Referring next to FIGS. 3-7, a noncircular opening 26 is formed in the side wall 11 of the toilet tank 12 to receive the bearing 20. Four rows of resilient fingers 27 which are integrally molded into the bearing 20 project radially from the bearing. The fingers 27 extend into the corners of the opening 26 and are deflected inwardly as the bearing is inserted into the opening 26 to restrain rotation of the bearing within the opening.
A radial flange 28 is formed on the outside end of the bearing 20. The flange 28 abuts the side wall 11 when the bushing is inserted into the opening 26. A pair of axial projections 29 are formed on the outer face of the flange 28 and define spaces 31 between their ends (FIG. 6).
A pair of elongated pins 32 are formed on the exterior surface of the bearing 20 (FIGS. 5, 7 and 10) a short distance inward from the fingers 27. The pins 32 project radially outwardly from the bearing and are disposed opposite from one another. An axial bore 34 extends all the way through the bearing 20 and the bearing 20 terminates in an end 33 a distance inward from the pins 32.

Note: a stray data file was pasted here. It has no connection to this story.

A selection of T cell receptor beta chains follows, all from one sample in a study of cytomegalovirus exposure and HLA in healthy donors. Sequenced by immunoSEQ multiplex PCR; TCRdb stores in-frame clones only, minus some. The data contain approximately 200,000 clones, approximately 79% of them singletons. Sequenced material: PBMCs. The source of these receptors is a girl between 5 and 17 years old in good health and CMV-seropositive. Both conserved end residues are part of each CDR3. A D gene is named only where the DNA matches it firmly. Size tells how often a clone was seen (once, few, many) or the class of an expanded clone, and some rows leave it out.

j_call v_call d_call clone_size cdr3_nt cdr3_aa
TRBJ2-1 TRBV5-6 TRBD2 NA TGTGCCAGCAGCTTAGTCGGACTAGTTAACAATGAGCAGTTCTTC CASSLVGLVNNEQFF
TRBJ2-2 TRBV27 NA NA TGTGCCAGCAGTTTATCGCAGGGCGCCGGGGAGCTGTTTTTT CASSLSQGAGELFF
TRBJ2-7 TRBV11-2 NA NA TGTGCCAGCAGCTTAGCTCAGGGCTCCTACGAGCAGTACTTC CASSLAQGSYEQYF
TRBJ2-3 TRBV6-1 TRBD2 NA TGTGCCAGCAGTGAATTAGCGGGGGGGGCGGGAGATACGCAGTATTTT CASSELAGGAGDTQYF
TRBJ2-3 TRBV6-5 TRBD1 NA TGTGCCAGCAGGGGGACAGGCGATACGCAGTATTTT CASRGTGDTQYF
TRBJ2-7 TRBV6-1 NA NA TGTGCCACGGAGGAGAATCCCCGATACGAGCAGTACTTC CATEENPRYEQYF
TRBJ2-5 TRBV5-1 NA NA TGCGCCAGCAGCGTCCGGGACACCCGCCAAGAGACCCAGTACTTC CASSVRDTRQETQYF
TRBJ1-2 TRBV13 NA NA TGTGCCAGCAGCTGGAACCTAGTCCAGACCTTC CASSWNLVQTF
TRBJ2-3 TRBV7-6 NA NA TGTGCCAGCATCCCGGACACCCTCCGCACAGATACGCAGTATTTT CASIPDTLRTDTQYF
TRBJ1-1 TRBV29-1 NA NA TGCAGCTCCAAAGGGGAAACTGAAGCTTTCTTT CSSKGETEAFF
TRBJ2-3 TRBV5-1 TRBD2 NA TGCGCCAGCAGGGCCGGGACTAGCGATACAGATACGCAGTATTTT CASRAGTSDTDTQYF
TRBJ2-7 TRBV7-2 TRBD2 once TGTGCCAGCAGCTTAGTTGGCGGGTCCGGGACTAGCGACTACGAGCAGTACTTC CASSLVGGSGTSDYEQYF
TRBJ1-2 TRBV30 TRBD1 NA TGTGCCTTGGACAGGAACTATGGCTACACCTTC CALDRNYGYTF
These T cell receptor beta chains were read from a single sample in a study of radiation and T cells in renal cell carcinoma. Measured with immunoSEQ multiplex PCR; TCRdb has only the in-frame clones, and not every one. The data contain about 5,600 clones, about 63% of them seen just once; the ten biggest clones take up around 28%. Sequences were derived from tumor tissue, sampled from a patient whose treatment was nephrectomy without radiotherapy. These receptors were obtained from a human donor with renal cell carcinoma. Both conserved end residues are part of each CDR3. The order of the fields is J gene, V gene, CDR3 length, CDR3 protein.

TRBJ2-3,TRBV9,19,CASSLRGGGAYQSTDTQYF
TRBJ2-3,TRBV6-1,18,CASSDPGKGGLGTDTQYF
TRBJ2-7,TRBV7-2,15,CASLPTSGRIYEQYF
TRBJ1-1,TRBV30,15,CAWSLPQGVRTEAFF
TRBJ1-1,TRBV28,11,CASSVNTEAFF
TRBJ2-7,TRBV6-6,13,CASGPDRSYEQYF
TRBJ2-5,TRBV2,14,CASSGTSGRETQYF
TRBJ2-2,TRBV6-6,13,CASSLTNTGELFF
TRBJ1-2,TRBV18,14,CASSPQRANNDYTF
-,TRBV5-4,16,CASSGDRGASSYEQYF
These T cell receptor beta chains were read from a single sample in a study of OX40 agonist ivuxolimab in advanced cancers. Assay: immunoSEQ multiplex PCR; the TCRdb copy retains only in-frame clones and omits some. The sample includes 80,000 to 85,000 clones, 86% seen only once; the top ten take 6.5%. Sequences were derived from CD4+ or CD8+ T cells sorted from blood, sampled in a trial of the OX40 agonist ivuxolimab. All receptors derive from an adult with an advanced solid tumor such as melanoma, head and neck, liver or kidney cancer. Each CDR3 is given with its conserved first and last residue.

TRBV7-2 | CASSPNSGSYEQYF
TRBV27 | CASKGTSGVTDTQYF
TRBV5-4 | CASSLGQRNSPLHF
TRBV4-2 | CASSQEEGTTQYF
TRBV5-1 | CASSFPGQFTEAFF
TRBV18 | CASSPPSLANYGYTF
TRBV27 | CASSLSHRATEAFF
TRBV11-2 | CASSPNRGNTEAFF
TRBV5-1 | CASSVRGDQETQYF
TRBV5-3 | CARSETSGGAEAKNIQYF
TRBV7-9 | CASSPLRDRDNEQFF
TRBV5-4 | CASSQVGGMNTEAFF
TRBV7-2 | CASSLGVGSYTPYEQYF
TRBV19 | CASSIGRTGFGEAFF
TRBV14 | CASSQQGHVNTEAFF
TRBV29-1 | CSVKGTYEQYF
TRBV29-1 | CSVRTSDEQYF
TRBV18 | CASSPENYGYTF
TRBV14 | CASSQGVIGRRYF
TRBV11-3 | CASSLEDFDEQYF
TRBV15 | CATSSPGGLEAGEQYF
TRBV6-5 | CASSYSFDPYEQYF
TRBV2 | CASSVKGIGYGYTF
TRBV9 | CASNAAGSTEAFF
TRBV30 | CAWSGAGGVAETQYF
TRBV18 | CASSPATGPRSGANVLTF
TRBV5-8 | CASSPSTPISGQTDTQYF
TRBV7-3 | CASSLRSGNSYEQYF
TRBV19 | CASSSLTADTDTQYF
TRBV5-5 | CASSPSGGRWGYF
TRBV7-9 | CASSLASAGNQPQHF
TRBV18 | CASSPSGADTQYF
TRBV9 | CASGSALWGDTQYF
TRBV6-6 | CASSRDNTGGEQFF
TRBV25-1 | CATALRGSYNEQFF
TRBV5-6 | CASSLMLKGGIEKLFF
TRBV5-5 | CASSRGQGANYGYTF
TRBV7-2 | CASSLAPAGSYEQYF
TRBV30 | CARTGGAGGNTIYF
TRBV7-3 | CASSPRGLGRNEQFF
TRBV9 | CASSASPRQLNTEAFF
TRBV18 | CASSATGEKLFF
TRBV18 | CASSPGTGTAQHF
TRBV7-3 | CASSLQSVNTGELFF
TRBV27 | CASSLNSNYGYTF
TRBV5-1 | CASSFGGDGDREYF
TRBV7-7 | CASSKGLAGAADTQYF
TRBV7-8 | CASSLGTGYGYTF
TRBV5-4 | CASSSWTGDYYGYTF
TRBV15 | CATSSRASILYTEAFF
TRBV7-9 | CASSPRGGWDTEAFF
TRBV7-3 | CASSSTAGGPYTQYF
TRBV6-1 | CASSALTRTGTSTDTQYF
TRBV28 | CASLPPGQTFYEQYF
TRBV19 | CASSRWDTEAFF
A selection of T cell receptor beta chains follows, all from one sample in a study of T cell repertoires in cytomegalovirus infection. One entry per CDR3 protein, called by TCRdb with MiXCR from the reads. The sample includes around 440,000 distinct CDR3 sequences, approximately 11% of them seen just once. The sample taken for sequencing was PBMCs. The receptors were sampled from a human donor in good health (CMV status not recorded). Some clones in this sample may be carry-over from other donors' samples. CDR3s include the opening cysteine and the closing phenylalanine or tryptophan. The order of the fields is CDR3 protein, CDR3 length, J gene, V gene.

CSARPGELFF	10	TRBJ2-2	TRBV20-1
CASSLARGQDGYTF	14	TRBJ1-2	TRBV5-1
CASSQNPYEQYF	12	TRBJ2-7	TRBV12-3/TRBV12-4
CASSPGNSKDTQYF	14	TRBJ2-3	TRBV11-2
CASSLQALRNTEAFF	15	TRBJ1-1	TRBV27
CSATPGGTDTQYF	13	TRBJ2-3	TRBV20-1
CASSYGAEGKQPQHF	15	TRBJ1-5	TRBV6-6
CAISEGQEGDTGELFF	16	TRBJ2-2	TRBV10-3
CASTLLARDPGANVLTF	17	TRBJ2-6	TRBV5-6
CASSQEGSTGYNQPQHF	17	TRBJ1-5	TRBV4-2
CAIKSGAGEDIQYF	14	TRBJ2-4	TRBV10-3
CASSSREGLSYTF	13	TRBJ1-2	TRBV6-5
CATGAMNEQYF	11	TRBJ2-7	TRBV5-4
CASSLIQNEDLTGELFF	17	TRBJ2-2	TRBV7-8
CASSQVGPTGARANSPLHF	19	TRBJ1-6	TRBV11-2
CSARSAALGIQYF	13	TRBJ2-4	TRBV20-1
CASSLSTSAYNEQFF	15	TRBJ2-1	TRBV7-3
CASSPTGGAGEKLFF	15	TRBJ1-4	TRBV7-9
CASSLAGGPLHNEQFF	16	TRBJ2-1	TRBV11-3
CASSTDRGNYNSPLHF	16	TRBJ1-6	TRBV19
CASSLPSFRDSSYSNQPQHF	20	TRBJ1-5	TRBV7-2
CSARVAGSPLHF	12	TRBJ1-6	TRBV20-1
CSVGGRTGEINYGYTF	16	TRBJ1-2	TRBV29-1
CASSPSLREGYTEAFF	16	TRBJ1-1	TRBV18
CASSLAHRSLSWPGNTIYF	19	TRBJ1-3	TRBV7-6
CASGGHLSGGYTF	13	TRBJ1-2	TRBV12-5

The bearing 20 is secured to the side wall 11 by the retaining means 21 which is illustrated in FIGS. 8-11 and 23. The retaining means 21 comprises a nut 36 which has six legs 37 extending radially from the outer end of a sleeve portion 38. The ends of the legs 37 are directed away from the sleeve portion 38 and the legs are resilient toward and away from the sleeve portion.